The major threat to Orang Ulu land and way of life comes from large-scale economic development in the form of timber logging and hydro-electric dams. Sarawak is the largest state in the Malaysian federation, containing 38% of the land area, and is also the state richest in natural resources. Tropical rainforest covers 75% of the state and its exploitation produces profits for logging contractors and revenue for the state. Between 1963 and 1985 about 30% of Sarawak’s total forest area was logged by companies, who frequently pay chiefs to allow them to log on traditional lands.

Opposition to logging has come from many communities, including the Kenyah, Kayan and Iban peoples in the Fourth division, but most notably from the hunting and gathering Punan people, who from March 1987 have erected blockades across strategic roads and rivers in the forests. Pleas by Punan people to the Malaysian Prime Minister and the establishment of a special committee to investigate their grievances appeared to have no effect and in October 1987, as part of a sweeping government crackdown on dissidents throughout Malaysia, resulted in the arrests of 42 Orang Ulu, including an indigenous Kayan organizer of Sahabat Alam Malaysia (Malaysian Friends of the Earth) who was arrested under the Internal Security Act although released two months later. In November the Sarawak government passed a new law making all interference with logging a criminal offence punishable by fines and imprisonment. Many Orang Ulu have consequently faced court cases. By this stage environmental groups and others had co-ordinated a worldwide protest against logging, including the European Parliament, which unanimously passed a resolution to suspend the import of tropical hardwoods from Malaysia. Despite the new law, blockades continued through 1988 and 1989, perhaps most significantly in August 1989 when nine Iban communities in the Bintulu division set up a blockade to protect their communal land. As the largest native community the Iban have potential political strength.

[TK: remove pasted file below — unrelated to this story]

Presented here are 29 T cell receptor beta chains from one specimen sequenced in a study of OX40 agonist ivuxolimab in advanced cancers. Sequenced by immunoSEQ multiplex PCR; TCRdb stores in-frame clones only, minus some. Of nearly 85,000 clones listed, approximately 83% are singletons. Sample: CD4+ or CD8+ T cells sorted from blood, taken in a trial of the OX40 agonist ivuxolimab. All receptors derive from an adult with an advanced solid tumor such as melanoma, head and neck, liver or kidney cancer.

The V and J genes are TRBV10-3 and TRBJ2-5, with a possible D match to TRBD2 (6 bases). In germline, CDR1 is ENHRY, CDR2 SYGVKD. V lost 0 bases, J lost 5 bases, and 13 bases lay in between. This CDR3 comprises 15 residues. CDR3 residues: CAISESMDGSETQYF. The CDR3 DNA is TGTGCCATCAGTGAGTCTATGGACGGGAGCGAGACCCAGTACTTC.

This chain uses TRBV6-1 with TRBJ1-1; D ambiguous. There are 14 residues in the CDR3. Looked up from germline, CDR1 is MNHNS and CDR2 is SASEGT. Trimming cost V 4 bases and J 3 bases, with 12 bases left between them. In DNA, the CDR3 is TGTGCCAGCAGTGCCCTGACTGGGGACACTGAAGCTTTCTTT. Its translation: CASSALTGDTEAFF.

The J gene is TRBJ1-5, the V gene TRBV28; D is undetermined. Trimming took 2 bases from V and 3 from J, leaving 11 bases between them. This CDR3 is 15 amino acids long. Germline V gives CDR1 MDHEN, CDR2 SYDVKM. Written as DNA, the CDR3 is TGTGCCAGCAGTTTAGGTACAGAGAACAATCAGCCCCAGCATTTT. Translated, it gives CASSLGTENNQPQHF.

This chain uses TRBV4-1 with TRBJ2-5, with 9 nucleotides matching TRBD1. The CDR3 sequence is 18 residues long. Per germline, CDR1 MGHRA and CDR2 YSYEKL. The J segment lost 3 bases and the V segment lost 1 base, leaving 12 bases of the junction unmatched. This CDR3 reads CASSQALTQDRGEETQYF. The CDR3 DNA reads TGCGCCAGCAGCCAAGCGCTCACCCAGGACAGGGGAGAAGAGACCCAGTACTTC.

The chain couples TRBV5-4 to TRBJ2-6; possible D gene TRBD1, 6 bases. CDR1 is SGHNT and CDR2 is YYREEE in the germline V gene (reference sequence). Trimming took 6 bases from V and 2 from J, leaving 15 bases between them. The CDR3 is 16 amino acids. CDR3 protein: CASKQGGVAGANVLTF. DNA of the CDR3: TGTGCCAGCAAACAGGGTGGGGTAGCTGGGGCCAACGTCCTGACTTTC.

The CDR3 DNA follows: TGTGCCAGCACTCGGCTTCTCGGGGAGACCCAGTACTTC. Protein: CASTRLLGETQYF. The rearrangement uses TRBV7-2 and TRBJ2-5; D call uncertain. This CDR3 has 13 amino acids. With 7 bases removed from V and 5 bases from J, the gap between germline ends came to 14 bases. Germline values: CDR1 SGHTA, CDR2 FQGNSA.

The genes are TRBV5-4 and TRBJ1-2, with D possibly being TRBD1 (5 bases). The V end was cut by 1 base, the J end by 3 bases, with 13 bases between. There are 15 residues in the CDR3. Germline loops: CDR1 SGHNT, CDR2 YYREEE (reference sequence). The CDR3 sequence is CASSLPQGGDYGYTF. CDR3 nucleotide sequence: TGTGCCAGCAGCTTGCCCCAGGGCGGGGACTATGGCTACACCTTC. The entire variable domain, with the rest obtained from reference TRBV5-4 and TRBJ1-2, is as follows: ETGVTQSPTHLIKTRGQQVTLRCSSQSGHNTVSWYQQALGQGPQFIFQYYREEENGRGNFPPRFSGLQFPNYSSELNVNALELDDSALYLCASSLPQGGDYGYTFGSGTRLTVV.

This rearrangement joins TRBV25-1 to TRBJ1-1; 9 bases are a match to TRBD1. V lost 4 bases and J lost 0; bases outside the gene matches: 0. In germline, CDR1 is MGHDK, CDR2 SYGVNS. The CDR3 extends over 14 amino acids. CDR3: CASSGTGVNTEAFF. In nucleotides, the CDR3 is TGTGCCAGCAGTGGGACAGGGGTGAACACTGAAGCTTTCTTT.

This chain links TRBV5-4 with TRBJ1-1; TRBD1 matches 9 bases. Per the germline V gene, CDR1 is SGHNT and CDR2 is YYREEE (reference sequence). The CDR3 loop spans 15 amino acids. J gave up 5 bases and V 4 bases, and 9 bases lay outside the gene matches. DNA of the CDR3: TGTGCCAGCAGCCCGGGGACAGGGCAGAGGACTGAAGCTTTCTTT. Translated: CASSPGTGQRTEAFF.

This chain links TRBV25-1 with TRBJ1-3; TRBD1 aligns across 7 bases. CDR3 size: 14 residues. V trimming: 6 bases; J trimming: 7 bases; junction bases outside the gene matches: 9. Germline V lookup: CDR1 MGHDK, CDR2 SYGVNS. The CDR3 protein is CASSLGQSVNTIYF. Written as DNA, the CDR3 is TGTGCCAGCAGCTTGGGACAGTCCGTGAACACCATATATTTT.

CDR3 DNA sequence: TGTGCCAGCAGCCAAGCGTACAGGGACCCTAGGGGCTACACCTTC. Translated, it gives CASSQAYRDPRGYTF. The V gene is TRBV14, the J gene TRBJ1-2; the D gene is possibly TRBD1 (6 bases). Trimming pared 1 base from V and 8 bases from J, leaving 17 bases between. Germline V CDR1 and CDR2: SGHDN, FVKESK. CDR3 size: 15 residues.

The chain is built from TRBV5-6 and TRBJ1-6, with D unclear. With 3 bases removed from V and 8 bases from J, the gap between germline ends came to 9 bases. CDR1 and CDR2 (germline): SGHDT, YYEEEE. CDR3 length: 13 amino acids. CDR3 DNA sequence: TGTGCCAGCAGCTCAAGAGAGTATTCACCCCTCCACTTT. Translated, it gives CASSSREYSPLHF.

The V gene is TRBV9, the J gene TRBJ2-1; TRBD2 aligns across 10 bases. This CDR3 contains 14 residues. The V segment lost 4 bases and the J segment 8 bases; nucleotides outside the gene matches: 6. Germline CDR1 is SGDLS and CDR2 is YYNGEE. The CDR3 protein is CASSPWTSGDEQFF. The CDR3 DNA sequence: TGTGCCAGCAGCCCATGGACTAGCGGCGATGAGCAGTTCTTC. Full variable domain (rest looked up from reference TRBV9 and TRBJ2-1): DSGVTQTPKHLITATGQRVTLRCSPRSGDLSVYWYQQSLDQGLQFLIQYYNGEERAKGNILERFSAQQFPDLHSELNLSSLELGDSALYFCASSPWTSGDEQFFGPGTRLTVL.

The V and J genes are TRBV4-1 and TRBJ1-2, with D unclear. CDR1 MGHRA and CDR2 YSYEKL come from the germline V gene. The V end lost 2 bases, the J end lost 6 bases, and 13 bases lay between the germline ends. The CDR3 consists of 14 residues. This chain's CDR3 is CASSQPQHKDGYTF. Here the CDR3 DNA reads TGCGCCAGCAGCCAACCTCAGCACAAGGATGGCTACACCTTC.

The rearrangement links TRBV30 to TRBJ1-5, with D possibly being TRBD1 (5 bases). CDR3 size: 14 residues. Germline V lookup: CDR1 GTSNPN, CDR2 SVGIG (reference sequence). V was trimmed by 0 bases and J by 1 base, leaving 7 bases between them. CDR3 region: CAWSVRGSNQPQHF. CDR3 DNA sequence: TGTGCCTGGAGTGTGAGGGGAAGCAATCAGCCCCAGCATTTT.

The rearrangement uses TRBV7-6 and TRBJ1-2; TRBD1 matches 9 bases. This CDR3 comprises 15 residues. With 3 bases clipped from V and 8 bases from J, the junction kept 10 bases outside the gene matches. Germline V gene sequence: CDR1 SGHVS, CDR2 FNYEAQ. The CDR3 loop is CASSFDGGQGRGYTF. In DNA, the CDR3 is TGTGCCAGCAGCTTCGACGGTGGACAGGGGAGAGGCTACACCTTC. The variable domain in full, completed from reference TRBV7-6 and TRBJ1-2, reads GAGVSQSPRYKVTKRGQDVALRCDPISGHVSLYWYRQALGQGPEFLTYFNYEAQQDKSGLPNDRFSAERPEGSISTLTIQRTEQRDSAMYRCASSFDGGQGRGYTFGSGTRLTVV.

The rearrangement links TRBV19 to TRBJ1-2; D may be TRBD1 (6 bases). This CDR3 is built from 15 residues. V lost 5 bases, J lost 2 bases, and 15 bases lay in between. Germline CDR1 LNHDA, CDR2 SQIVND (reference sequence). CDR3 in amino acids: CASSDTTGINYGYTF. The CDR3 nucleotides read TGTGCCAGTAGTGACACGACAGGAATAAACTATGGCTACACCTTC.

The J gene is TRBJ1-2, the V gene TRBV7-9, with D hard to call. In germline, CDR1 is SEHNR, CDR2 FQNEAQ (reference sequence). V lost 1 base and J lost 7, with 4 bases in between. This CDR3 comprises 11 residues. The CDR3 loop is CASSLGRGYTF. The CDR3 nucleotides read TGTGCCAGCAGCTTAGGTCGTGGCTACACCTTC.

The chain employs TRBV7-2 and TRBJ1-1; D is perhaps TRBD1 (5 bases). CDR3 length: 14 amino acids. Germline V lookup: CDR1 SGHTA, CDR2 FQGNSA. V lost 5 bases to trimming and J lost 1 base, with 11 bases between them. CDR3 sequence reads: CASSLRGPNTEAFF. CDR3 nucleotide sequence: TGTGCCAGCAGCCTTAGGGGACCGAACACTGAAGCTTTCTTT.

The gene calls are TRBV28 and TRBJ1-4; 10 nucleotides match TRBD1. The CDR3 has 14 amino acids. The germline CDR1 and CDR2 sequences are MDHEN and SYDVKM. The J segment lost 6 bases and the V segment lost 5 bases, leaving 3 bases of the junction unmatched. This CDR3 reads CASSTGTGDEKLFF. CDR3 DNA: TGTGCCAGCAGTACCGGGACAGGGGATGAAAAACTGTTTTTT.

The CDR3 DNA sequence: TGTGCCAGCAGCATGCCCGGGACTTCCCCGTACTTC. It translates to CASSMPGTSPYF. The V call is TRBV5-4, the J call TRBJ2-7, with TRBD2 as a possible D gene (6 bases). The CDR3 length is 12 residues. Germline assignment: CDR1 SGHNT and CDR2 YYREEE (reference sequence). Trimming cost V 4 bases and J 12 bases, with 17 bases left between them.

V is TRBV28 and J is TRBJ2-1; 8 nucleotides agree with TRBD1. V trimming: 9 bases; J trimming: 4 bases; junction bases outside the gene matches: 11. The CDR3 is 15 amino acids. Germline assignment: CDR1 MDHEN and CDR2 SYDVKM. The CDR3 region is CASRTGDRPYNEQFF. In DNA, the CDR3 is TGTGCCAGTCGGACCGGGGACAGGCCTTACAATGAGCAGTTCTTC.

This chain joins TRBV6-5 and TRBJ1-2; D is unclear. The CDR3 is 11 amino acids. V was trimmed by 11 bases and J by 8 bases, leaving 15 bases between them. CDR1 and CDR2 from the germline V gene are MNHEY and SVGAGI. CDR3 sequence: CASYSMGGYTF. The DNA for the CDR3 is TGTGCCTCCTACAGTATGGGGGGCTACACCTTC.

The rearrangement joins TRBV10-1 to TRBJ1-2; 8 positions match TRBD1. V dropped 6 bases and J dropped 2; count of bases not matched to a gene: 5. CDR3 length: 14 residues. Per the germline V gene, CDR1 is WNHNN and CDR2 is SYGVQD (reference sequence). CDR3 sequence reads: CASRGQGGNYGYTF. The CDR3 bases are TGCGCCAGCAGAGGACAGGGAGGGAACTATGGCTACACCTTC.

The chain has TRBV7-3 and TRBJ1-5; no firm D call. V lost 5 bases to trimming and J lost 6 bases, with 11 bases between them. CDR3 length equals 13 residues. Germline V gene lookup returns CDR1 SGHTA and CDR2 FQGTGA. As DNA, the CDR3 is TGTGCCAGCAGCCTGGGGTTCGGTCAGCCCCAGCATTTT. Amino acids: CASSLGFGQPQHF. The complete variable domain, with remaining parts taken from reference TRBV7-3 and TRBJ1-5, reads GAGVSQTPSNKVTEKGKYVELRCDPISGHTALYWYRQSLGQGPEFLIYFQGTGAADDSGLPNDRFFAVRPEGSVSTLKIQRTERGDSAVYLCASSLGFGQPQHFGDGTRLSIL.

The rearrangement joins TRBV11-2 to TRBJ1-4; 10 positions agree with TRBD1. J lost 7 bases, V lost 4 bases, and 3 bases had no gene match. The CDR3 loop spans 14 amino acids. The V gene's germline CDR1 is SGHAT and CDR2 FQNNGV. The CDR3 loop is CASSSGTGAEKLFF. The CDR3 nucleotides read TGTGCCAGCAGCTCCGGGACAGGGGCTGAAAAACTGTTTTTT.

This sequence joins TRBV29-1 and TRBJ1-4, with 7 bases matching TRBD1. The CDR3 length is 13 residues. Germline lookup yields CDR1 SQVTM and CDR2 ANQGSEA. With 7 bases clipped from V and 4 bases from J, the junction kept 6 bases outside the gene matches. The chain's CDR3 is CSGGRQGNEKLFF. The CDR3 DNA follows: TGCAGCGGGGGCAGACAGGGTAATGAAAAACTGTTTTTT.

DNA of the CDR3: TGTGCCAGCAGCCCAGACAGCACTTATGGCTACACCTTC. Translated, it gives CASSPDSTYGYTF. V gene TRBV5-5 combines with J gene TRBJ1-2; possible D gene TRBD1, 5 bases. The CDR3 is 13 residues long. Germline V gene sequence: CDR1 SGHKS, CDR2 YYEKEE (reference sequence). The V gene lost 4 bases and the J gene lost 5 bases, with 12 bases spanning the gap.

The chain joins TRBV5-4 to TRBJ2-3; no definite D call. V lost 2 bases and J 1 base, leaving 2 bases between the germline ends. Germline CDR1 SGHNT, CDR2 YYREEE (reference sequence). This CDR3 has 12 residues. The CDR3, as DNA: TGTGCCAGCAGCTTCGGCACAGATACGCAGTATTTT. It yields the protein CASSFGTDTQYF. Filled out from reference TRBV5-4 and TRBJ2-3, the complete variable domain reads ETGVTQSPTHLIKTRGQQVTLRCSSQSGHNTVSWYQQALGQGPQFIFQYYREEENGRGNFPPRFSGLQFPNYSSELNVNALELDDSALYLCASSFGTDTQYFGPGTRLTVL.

Another threat comes from hydro-electric projects. The Batang Ai Dam, completed in 1985, led to the flooding of 21,000 acres of land and the resettlement of 3,000 Iban who, as a result, were forced to give up shifting cultivation for settled farming. During the construction of the dam some 1,500 Iban were employed but after its completion most were retrenched and no other employment prospects are available. An even greater threat is that of the Bakun Hydro Project in the Seventh division which is planned to be South-East Asia’s largest dam and will generate power mainly for the Malay peninsula. Perhaps 5,000 Orang Ulu will be displaced, mainly from the Kenyah and Kenyah Badang and Kayan groups.

There is an Iban political party among the three main political parties (the other two predominantly represent Malays and Chinese). The natives of Sarawak are especially protected under Article 161A of the federal constitution and their special status is equivalent to that of the Malays of peninsula Malaysia. However, in practice within Sarawak, the Orang Ulu are a marginalized group and generally treated as inferior by the other communities.

(See also Orang Asli of the Malayan Peninsula)